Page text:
The government's controversial review of the national curriculum has made headlines in recent months. Yet none of them revealed that the government failed to include any mention of first aid education in the draft plans for the new schools curriculum.
Why should we worry? Only 20% of secondary school students in England and Wales say they have learned life-saving skills in the classroom and just four per cent of them would step up in aid of someone needing first aid assistance, according to an ICM poll in January.
Emergencies can happen anywhere, but only 7% of people in the UK can correctly recall first aid advice and feel confident and willing to give first aid. Simple skills learned in just a few minutes - like what do if someone becomes unconscious - can save lives.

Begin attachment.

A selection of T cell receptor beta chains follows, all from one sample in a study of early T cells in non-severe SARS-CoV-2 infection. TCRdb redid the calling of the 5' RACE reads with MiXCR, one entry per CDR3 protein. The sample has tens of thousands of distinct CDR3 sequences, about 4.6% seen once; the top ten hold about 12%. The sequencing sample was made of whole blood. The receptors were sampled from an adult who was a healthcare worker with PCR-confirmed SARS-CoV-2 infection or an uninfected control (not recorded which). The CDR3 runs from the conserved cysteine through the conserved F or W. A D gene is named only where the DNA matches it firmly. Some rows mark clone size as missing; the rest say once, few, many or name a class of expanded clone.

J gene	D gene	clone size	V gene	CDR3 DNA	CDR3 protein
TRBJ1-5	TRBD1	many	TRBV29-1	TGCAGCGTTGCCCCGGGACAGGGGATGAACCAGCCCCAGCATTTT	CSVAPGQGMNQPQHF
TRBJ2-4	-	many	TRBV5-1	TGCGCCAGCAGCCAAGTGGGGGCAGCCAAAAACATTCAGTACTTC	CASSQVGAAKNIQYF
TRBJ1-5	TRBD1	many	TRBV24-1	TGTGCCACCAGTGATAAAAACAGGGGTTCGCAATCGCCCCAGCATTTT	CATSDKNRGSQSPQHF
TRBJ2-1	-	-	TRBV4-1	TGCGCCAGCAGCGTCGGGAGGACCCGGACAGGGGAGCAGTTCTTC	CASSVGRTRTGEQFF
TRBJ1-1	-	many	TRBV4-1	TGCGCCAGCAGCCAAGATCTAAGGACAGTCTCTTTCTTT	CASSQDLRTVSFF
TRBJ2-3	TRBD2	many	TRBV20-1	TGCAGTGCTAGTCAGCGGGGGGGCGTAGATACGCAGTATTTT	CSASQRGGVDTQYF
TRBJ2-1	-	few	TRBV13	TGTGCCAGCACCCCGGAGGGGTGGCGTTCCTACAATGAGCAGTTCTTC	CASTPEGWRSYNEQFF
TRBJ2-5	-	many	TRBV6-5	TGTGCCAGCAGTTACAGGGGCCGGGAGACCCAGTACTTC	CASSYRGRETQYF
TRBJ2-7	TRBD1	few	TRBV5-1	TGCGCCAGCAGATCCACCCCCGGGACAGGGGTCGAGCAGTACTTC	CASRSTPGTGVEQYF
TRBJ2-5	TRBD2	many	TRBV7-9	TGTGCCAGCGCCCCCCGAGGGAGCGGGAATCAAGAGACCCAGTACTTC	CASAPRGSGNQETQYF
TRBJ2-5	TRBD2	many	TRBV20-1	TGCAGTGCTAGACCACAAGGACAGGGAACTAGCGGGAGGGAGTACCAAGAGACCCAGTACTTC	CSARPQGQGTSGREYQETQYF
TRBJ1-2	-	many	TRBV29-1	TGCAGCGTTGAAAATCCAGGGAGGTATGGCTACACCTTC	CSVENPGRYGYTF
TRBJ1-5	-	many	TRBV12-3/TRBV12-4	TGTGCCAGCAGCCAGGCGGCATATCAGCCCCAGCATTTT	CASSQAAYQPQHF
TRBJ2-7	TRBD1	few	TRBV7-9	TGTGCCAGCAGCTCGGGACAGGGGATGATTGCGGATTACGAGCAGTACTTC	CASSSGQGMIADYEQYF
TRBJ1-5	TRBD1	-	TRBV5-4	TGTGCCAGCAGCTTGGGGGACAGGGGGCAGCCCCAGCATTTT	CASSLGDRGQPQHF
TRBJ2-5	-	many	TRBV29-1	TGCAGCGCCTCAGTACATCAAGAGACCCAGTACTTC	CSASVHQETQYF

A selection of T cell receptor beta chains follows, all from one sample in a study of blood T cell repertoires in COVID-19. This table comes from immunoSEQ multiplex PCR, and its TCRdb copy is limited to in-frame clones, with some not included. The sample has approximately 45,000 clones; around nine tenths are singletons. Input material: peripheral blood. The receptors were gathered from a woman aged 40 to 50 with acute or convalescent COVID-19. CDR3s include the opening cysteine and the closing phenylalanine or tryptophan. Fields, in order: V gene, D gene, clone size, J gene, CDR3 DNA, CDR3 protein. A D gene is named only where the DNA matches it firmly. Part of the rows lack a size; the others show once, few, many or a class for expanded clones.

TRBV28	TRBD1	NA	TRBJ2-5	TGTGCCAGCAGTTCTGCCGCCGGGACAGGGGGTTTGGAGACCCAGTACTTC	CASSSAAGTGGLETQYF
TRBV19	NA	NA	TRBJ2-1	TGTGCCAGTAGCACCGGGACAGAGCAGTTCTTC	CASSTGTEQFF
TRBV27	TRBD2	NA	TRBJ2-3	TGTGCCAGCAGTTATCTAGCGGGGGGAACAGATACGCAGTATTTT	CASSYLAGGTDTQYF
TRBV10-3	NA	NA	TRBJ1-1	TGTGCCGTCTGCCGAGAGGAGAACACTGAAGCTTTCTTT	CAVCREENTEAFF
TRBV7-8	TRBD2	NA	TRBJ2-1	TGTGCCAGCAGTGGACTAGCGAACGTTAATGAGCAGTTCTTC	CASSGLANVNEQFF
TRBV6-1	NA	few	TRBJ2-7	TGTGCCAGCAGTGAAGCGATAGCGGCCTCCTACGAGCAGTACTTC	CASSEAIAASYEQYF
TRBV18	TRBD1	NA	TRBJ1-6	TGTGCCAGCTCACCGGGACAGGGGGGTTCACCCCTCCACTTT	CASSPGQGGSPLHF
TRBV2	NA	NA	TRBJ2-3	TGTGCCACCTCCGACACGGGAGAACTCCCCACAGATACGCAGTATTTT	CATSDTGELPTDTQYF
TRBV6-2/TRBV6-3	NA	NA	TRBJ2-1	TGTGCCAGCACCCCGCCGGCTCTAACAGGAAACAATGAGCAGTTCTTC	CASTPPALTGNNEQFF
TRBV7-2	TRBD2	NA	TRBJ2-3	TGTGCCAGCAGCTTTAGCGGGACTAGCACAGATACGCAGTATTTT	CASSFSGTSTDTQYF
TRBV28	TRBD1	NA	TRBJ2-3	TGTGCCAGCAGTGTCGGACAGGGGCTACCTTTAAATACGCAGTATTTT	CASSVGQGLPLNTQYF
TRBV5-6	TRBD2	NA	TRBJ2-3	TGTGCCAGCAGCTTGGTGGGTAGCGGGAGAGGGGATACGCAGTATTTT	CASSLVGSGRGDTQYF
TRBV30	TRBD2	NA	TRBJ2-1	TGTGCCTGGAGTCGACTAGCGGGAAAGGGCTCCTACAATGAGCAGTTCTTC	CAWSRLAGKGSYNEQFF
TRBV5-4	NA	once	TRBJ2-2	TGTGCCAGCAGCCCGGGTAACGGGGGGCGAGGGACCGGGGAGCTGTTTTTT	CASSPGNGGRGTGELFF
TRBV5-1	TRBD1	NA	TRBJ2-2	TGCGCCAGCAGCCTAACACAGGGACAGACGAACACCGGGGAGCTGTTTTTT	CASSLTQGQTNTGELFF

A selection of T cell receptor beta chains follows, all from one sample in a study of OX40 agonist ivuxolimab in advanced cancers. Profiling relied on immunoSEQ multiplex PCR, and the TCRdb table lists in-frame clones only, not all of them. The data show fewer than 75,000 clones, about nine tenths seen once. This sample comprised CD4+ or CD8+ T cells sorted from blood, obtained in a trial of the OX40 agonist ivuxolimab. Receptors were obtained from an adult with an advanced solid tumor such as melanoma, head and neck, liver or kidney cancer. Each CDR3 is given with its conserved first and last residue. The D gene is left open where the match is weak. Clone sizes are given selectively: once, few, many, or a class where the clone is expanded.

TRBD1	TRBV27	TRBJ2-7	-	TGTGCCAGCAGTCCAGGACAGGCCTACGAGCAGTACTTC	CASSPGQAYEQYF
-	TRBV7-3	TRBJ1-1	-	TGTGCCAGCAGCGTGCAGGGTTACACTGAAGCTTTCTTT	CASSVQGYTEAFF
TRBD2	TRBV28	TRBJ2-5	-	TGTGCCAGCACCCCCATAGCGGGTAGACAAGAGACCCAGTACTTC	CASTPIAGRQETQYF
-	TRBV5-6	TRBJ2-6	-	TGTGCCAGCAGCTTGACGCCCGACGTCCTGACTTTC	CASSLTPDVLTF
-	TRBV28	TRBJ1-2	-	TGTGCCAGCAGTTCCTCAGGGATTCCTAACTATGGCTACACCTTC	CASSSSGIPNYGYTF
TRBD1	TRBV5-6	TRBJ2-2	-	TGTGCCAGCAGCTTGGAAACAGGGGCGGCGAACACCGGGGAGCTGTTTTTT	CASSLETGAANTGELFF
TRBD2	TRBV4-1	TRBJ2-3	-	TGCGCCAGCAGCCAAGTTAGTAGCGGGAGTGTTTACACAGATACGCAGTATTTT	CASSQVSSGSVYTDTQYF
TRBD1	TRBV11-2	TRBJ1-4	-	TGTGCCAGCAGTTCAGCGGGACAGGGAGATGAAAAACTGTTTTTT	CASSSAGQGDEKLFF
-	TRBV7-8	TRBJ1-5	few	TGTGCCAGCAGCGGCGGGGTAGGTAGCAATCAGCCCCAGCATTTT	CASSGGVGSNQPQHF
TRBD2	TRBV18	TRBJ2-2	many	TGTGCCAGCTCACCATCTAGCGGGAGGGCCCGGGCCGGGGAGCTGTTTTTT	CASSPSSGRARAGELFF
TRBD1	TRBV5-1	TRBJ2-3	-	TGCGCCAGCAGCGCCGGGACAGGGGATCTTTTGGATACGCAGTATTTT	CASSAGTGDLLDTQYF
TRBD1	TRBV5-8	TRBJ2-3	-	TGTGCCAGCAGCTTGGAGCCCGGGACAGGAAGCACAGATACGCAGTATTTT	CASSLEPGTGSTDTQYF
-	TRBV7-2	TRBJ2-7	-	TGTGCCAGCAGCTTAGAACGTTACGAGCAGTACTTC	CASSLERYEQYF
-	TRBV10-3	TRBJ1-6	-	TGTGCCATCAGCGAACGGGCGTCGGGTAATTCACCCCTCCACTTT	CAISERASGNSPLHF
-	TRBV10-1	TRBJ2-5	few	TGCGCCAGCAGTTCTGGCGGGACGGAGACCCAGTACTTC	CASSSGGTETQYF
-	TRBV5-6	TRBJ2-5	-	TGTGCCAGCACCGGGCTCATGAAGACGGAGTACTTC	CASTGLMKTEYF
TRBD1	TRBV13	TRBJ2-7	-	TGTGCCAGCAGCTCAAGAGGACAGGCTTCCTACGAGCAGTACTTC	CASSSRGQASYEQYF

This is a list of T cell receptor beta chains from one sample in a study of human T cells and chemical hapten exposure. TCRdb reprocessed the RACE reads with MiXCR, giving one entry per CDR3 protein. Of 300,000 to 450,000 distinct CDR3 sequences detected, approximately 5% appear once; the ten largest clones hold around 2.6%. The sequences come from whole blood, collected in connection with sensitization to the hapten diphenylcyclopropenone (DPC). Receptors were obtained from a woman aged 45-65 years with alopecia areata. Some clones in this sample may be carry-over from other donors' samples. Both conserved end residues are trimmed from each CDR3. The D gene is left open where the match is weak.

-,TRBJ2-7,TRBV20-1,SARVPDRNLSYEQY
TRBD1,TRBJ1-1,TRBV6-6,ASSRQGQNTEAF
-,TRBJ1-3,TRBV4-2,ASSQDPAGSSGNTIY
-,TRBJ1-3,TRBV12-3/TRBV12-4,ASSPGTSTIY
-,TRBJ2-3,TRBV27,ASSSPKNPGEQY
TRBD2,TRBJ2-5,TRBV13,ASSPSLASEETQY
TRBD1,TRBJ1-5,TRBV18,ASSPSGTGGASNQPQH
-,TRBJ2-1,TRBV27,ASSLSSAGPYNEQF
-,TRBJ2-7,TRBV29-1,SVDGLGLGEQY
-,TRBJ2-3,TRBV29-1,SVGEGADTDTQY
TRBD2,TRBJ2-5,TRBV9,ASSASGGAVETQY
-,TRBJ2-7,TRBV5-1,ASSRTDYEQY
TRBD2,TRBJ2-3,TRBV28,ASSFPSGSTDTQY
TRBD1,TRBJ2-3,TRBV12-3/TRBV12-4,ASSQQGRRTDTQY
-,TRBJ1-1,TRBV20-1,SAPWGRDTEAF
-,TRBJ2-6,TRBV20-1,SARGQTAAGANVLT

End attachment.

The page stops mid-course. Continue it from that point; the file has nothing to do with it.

What is encouraging is that young people themselves are overtly keen to learn first aid. The ICM poll found that 94% of secondary school students would feel more confident to help a friend or family member needing first aid if they received training. Additionally, 91% of students would like to learn first aid in schools.
Wake up call
These numbers should be a massive wake up call for each and every one of us: teachers, parents, politicians and children themselves. First aid education must be more accessible in the classroom to build a generation of better citizens who possess life-saving skills.
We do not want to see this essential discussion shelved. The evidence shows the UK needs to build a generation of lifesavers by teaching them first aid at school from primary school level.
The government's proposals are now open to public consultation. We have less than two months to shape the future lives of millions, by getting first aid into schools so every child can learn how save a life.
The British Red Cross is encouraging people to visit its webpage: redcross.org.uk/pupilcitizenlifesaver to sign up a petition that will get the government to make first aid education mandatory in all schools across the country.